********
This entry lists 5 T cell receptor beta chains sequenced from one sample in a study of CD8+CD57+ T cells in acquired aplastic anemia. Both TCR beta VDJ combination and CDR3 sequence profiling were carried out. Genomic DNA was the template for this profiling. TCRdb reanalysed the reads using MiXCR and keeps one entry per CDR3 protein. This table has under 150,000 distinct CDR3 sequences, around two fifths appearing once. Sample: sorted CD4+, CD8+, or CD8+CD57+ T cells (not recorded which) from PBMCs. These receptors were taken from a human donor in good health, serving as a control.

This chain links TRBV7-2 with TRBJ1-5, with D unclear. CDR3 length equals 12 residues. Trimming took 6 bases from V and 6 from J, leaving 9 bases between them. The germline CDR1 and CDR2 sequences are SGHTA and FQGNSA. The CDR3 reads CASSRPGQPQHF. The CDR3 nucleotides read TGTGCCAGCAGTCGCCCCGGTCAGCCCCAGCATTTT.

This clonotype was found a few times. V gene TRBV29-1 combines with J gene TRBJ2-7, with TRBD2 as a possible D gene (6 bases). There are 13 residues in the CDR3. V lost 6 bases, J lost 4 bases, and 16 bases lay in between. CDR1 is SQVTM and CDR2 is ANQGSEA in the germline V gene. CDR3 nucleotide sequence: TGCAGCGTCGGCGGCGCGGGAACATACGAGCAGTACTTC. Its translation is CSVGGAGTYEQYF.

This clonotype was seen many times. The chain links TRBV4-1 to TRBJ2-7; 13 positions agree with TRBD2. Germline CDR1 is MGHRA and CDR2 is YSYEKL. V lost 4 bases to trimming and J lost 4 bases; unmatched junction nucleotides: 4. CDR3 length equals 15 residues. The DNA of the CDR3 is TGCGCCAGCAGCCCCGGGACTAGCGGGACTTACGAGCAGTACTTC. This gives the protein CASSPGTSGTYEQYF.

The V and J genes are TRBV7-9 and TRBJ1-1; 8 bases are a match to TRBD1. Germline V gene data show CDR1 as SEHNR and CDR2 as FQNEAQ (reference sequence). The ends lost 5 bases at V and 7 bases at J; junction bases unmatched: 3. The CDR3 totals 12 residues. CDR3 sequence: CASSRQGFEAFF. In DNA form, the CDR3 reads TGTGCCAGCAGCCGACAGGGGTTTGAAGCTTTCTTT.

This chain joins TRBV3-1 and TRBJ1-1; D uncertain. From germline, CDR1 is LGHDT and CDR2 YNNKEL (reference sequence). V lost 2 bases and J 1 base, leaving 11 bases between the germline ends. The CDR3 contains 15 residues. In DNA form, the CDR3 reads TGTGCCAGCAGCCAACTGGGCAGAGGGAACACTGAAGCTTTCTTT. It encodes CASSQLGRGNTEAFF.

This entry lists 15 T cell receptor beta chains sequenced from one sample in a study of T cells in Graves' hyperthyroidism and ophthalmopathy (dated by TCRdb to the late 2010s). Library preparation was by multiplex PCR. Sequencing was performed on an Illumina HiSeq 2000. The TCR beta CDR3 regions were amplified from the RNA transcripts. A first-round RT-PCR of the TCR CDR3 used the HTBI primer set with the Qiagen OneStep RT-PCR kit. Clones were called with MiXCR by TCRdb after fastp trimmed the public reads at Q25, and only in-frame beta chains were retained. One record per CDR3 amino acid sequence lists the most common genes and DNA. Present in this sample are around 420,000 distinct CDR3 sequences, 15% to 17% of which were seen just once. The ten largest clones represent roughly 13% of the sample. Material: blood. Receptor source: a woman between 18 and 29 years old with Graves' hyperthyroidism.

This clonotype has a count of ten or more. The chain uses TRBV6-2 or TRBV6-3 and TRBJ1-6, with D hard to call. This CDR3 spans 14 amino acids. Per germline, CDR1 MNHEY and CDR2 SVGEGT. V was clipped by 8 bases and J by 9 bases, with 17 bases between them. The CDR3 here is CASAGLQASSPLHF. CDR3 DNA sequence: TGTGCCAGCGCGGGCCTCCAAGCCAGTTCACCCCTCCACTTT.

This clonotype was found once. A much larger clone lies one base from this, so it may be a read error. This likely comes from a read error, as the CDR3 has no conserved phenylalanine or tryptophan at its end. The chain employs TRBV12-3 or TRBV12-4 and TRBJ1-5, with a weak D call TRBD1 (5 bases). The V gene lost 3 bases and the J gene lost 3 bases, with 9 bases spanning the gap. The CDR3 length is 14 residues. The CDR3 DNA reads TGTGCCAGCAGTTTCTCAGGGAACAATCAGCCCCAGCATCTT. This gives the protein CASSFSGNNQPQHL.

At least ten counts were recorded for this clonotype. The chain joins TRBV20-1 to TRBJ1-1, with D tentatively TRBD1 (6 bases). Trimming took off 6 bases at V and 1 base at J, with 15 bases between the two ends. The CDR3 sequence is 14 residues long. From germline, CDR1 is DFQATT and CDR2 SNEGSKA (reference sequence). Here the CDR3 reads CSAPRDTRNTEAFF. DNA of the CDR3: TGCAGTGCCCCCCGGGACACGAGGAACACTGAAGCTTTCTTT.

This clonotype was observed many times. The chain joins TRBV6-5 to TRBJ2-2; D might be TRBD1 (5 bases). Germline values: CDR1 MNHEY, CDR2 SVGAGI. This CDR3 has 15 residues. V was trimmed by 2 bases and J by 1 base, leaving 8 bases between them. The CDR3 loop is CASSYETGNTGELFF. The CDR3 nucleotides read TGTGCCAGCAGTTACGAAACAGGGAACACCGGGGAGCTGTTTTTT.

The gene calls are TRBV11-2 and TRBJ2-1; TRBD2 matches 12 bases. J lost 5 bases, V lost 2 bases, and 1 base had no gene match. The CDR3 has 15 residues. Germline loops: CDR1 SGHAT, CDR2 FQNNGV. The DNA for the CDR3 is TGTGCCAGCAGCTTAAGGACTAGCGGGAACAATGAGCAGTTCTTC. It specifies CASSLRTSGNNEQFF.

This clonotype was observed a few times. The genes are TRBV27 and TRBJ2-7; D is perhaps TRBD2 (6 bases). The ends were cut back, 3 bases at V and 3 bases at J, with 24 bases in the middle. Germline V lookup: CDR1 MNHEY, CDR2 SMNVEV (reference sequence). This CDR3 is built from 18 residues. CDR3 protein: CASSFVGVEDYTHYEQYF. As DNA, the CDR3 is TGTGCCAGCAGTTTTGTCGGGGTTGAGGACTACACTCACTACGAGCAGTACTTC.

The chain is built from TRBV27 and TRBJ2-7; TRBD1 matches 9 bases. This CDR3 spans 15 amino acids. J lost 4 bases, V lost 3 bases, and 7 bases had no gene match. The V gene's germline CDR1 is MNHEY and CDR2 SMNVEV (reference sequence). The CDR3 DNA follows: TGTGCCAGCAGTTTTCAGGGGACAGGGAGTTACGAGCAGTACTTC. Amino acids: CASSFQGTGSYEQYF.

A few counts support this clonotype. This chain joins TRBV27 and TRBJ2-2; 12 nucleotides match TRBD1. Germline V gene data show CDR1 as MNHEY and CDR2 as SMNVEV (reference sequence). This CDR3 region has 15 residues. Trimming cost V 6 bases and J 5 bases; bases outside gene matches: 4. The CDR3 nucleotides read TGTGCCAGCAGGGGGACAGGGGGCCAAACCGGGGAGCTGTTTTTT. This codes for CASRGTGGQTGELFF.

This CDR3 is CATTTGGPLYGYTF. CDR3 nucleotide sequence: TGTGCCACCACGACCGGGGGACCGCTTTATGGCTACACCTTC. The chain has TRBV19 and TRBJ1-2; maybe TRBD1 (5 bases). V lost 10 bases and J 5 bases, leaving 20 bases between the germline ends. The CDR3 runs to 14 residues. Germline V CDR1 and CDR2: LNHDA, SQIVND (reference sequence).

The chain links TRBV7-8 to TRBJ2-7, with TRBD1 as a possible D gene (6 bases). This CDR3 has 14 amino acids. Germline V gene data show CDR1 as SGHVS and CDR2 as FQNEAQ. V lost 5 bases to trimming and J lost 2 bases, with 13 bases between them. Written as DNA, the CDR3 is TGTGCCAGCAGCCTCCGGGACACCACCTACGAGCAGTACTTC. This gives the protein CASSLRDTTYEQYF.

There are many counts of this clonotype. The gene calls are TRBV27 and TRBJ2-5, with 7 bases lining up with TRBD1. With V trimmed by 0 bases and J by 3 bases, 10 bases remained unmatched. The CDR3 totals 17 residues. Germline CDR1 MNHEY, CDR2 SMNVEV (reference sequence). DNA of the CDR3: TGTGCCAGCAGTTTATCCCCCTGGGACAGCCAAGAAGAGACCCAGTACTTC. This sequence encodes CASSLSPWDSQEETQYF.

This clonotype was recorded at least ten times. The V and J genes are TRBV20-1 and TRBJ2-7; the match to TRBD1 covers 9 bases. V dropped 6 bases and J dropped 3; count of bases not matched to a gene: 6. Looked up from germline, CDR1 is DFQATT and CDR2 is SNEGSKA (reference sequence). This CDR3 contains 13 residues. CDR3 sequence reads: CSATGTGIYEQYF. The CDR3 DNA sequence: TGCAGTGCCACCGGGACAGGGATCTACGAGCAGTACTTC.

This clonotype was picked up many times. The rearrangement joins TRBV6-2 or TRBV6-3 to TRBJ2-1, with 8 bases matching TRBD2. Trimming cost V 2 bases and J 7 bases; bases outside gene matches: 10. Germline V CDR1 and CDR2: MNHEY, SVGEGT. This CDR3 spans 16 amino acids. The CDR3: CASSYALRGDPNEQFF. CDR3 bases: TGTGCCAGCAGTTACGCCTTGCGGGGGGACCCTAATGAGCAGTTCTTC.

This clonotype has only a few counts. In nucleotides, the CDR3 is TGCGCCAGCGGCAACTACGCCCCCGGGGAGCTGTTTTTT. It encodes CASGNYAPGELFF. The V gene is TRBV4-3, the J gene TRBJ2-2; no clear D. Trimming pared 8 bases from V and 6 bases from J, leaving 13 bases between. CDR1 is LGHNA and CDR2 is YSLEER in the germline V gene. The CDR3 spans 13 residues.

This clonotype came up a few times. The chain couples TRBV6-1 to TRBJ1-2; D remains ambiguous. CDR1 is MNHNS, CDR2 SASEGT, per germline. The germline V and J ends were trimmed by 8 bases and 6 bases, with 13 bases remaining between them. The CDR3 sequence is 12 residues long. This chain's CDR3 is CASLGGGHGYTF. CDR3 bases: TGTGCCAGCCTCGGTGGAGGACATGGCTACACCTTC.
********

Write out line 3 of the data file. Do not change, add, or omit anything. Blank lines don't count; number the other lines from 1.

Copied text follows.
This clonotype was found a few times. V gene TRBV29-1 combines with J gene TRBJ2-7, with TRBD2 as a possible D gene (6 bases). There are 13 residues in the CDR3. V lost 6 bases, J lost 4 bases, and 16 bases lay in between. CDR1 is SQVTM and CDR2 is ANQGSEA in the germline V gene. CDR3 nucleotide sequence: TGCAGCGTCGGCGGCGCGGGAACATACGAGCAGTACTTC. Its translation is CSVGGAGTYEQYF.